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I read in Newton and the Counterfeiter about the young mathematician who was friends with Sir Isaac and competent enough to have detected an error in Principia.

He offered a theory of gravity, I believe that is more or less identical to that of Le Sage and at first look (to me) is fairly compelling: That invisible particles are moving throughout space, exerting pressure on objects -- what we see as gravity is the "shadow effect" when one body blocks the particles on one side.

I understand that one objection which came much later is how such particles would heat bodies -- don't think anyone understood the idea that heat could be generated in this way in the 17th century. But the book mentions that two contemporaries of Newton who were also "natural philosophers" found this idea amusing and did not take it seriously.

But given that this idea resurfaced after de Dullier (and maybe more than once even in the 19th century in a different form) just what was the basis for 17th/18th century physicists being so dismissive?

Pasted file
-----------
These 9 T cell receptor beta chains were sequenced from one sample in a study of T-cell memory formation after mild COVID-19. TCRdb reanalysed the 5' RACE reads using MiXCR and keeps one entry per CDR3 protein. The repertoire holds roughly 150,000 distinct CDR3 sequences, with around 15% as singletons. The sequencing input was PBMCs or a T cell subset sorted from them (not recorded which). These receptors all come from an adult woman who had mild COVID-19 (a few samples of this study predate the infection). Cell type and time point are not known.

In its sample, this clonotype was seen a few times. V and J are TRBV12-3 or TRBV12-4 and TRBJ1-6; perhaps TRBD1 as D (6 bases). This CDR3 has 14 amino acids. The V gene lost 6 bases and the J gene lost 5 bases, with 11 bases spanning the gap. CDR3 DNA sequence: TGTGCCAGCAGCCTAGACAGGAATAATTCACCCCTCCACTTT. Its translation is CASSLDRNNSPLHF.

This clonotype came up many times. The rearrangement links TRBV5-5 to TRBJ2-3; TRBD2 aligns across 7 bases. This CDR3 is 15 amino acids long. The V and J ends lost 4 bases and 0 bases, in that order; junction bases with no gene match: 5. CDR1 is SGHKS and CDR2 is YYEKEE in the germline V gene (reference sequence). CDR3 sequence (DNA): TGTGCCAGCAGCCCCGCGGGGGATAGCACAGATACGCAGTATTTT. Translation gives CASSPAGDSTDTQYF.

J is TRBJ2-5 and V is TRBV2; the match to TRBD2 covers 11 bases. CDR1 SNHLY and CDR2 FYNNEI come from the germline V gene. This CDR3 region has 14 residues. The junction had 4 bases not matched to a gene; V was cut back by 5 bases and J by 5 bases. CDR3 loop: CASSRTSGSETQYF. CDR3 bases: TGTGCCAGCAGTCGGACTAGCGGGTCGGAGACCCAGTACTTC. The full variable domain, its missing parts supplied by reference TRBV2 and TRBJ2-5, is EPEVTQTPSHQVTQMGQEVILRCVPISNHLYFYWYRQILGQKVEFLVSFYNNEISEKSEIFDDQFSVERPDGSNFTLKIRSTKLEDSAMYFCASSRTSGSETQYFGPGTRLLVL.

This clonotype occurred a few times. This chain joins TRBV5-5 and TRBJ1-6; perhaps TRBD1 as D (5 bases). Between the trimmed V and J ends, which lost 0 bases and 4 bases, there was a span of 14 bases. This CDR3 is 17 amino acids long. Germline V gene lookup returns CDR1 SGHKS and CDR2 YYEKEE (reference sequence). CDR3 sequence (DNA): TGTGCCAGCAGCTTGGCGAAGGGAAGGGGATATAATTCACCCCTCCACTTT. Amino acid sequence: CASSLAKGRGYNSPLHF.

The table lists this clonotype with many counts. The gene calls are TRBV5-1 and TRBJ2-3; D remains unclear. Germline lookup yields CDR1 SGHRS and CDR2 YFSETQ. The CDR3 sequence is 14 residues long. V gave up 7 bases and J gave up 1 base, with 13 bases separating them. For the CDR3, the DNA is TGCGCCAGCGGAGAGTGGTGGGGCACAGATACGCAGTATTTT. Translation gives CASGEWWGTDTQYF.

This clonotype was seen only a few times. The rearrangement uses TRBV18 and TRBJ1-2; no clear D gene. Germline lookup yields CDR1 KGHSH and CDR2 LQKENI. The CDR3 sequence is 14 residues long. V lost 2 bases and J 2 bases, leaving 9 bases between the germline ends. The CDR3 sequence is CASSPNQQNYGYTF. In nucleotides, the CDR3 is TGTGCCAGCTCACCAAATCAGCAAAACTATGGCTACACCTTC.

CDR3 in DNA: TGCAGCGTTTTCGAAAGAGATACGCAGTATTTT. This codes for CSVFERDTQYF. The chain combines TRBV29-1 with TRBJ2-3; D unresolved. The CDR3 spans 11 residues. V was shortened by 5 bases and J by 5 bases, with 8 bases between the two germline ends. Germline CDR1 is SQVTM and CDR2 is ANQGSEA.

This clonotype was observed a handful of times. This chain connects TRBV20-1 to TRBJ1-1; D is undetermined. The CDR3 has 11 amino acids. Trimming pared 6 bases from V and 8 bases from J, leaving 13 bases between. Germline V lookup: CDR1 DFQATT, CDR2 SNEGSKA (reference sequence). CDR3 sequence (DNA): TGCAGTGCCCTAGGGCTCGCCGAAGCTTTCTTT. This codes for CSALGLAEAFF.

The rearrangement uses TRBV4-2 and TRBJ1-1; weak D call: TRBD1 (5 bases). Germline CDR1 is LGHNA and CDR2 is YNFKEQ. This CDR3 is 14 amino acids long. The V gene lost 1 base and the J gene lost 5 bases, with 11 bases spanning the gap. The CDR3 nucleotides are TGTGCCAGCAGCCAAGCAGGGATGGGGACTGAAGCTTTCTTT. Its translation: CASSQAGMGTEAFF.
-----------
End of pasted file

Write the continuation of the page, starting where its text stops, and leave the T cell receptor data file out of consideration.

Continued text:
To be clear, I am not interested in objections that occurred much later but rather those of the 17th and early 18th century physicists who first encountered Fatio's work.

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    $\begingroup$ According to Gregory, Halley and Newton himself "laugh at Mr. Fatio’s manner of explaining gravity". MathPages mentions Huygens's objection that "detained" Fatio for three years, but apparently it was answered to Huygens's satisfaction. Part of it might have been ideological, Fatio's theory was reminiscent of Cartesian corpuscular fluxes that Newton displaced, and part personal, Fatio was not a mathematician or scientist of the right "caliber" to credit his theory. His exposition was far in precision from Newton's or Huygens's. $\endgroup$
    – Conifold
    Commented Oct 24, 2023 at 11:47

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